Thursday, December 20, 2007

"Clinton Advisers Point to Edwards Threat"

INDEPENDENCE, Iowa -- Clinton advisers have been pushing the notion that former senator John Edwards poses a growing threat in the Iowa caucuses, suggesting their internal data show something of a mini-surge for the North Carolinian. Obama advisers have countered that it makes for a convenient storyline -- and is evidence the Clinton campaign is threatened by a two-way race with Sen. Barack Obama.
Today, Sen. Hillary Rodham Clinton took Edwards on over his signature issue, indicating she may view the Edwards improvements as quite real. "People talk about poverty in this campaign," Clinton said during a crowded event here. "Well, we lifted more people out of poverty during the 1990s than at any time in our history."

Clinton went on to dismiss the notion that her candidacy is backward-looking in a bad way. "Some people say, 'There she goes talking about the '90s again,'" she said, drawing laughter from the crowd. "Well, it wasn't so bad. We had policies that actually helped to create 22.7 million new jobs. The typical Iowan family saw an increase of $7,000 in their incomes during the '90s."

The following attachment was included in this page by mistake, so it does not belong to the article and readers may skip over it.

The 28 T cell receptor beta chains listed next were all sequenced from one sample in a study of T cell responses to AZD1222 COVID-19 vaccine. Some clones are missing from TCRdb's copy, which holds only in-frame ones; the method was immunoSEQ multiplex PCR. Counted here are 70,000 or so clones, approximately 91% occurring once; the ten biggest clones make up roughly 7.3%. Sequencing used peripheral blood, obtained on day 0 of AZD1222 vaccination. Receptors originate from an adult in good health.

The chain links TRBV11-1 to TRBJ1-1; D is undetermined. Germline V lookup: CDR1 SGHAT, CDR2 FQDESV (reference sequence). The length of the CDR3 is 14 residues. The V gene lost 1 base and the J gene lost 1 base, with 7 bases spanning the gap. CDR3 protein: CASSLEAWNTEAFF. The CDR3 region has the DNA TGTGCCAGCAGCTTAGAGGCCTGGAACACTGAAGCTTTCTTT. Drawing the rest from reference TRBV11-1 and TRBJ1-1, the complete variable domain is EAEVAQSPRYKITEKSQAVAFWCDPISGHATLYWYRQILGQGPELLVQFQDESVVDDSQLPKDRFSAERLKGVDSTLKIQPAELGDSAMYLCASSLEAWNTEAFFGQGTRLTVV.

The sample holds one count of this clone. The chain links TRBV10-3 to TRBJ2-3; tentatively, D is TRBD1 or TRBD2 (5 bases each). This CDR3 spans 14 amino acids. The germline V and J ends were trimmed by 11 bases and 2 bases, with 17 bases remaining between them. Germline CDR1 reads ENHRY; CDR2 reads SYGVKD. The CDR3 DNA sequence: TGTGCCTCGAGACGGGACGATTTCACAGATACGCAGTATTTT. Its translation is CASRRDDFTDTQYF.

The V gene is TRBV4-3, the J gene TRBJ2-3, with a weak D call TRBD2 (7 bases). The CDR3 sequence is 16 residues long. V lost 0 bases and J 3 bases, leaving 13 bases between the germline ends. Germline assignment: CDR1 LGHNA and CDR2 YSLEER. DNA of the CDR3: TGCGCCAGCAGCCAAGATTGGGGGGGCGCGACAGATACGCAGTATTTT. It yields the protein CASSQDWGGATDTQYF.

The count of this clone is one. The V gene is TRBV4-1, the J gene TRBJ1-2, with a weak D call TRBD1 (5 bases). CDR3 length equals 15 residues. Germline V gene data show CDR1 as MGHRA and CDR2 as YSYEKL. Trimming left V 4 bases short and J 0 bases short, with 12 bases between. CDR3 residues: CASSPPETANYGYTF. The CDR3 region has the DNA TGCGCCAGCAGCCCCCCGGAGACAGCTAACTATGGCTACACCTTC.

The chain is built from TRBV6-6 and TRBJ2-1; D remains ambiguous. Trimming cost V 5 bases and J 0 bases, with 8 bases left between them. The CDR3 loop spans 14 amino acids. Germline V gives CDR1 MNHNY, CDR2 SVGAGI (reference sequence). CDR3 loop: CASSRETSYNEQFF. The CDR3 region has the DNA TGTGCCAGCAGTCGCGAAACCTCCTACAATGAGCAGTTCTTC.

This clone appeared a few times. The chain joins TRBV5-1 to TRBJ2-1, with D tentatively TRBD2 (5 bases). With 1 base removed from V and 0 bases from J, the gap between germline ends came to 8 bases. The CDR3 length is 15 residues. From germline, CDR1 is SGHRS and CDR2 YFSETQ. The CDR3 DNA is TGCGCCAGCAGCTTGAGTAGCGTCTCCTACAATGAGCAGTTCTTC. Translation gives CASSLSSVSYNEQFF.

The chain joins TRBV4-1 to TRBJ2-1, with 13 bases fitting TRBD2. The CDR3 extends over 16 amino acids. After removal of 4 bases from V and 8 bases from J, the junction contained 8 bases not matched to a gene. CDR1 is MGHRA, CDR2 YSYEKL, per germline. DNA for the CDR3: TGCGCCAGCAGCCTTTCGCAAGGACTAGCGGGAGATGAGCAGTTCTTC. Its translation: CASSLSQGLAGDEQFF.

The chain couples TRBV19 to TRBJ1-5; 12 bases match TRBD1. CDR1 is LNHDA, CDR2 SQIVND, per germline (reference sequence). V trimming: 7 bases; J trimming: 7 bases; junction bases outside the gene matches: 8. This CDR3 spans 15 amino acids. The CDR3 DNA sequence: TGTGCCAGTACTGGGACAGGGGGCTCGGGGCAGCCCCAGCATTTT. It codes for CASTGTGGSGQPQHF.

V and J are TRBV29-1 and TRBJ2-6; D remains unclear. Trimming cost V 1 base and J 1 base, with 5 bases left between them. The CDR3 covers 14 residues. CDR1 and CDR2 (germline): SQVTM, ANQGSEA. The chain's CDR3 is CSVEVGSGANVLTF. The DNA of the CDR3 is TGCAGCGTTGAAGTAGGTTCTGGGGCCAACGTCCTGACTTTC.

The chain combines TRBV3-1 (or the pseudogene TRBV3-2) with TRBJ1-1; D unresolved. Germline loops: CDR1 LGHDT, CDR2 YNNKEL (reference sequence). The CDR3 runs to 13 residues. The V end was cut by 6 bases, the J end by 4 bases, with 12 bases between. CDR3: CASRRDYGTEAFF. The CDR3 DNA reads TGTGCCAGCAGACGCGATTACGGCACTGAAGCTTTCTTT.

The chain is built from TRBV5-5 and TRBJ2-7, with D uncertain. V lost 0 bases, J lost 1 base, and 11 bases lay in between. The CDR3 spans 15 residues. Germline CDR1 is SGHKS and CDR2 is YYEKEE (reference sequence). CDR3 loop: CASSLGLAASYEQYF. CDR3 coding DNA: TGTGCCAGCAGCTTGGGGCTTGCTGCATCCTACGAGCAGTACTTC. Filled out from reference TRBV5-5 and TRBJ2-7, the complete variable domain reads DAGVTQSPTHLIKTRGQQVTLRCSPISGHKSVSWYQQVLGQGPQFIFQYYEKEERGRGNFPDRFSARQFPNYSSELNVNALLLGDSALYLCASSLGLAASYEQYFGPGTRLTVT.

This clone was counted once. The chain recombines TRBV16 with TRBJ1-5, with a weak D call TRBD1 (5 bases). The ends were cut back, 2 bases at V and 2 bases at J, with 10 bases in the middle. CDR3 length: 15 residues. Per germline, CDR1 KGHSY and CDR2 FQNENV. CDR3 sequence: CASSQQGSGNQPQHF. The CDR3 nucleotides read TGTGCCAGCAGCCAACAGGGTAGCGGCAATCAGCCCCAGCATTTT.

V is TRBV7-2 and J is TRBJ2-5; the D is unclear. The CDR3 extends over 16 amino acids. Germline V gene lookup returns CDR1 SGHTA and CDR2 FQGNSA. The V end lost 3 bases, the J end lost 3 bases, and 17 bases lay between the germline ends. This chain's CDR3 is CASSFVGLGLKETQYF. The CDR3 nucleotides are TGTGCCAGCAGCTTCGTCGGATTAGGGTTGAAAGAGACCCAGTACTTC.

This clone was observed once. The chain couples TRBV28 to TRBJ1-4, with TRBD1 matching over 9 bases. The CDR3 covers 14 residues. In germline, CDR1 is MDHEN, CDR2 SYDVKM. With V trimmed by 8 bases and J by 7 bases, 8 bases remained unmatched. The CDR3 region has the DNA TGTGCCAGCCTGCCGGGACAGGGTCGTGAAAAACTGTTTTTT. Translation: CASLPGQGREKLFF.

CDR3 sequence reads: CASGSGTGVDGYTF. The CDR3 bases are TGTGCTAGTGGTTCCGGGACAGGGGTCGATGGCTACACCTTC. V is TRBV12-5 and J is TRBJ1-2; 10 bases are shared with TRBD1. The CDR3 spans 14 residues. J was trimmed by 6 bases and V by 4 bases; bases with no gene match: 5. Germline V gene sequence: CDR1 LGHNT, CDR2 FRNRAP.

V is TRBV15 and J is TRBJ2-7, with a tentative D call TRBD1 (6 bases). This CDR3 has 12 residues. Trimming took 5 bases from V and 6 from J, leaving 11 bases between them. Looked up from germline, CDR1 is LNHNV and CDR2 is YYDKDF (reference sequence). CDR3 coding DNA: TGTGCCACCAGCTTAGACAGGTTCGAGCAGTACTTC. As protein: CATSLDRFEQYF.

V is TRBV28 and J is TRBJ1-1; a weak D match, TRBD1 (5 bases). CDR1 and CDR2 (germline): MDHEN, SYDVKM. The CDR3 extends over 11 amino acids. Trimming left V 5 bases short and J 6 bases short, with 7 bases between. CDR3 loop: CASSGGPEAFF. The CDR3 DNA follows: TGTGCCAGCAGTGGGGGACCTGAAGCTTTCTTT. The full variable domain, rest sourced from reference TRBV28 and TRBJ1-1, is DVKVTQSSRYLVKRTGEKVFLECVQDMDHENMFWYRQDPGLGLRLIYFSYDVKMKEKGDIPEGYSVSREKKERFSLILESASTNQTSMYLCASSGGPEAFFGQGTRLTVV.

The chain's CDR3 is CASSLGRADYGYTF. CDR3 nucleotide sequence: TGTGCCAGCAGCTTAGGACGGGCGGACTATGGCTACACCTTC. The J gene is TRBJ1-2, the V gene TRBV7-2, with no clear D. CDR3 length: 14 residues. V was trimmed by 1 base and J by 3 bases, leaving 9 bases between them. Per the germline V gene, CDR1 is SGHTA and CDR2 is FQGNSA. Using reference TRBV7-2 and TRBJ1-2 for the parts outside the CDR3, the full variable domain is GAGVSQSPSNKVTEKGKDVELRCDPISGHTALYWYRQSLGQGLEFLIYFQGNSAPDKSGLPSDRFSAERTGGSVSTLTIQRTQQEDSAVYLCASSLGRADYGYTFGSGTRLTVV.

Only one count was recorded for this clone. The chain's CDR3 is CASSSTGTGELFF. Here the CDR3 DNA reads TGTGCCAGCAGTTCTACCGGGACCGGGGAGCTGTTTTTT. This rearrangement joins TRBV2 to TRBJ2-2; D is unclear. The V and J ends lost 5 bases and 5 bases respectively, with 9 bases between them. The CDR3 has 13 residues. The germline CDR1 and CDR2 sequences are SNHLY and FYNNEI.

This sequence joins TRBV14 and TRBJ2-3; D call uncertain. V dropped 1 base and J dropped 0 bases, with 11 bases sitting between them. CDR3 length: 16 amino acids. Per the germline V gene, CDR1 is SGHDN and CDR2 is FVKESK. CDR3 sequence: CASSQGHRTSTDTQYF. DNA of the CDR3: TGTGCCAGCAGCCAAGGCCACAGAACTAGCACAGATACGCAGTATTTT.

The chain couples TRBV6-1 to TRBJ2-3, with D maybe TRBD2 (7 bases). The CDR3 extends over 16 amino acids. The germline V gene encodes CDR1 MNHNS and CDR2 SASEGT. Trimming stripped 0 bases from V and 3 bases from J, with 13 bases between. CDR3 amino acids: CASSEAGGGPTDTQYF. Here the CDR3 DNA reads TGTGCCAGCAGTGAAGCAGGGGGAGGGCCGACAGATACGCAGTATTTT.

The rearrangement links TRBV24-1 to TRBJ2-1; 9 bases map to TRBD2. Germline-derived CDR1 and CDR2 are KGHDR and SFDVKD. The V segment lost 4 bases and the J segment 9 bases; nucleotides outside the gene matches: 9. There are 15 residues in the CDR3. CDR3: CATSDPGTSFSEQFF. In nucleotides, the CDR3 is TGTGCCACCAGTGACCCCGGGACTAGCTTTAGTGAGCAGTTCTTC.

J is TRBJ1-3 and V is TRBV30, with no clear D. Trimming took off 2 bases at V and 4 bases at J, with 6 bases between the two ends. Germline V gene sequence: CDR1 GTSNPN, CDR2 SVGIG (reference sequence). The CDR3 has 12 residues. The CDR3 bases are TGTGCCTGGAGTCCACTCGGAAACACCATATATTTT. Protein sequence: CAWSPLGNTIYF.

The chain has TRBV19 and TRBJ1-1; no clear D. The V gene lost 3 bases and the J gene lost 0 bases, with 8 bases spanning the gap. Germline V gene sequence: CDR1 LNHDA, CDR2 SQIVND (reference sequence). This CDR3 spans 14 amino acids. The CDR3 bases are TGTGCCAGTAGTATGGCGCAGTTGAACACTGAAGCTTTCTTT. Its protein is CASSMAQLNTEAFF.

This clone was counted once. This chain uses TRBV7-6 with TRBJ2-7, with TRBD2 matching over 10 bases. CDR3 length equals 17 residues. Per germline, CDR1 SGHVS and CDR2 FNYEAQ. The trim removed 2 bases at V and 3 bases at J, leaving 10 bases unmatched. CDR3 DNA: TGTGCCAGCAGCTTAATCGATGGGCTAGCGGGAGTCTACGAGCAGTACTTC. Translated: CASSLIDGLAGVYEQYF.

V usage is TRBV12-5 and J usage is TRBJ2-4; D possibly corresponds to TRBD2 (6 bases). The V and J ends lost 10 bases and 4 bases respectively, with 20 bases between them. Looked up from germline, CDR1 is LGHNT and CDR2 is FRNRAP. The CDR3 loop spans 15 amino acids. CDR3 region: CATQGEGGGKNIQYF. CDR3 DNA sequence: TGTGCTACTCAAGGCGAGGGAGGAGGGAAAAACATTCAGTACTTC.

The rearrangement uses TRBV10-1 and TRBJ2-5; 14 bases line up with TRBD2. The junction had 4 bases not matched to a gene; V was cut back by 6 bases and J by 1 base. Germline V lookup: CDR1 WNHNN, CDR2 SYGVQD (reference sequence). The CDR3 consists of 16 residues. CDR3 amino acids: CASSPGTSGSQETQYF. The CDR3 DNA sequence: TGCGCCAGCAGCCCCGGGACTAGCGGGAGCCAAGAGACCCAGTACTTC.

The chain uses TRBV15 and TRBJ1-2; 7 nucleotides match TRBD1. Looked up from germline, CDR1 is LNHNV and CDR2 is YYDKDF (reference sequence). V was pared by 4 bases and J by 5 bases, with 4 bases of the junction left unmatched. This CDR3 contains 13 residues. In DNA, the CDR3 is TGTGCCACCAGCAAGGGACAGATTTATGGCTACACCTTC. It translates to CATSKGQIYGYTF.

At campaign stop later in the day in Portsmouth, N.H., Edwards responded to Clinton's comments. "There are 37 million people living in poverty in America. Alleviating poverty is the cause of my life," he said. "What I would ask Hillary Clinton and the other candidates to do is to join me for calling for an increase in the minimum wage to $9.50 an hour, and to put forth a comprehensive plan to eliminate poverty, which I have done."

Clinton is continuing a five-day blitz across Iowa, where a new Washington Post-ABC News poll shows her in a statistical tie with Obama, with Edwards trailing close behind. The poll indicates that there is hope for each candidate to land a first-place victory -- but that it will turn largely on the ground game, depending on which candidate can mobilize voters, many of them new. Edwards, though behind nationally and in some Iowa polls, has a steady corps of supporters who have been through the process before and are thus expected to be more reliable about showing up on Jan. 3. Edwards and Clinton are also dueling over rural voters.

But that is not to say that Clinton no longer views Obama as a formidable challenge. Perhaps the greatest sign that she does is in the form of a literal sign -- the one hanging behind her at events, that says she is "Working for Change, Working for You." And like a holistic healer, she has also injected a promise of Obama-style hope into her stump speeches over the last few days, promising on many fronts a "new beginning."

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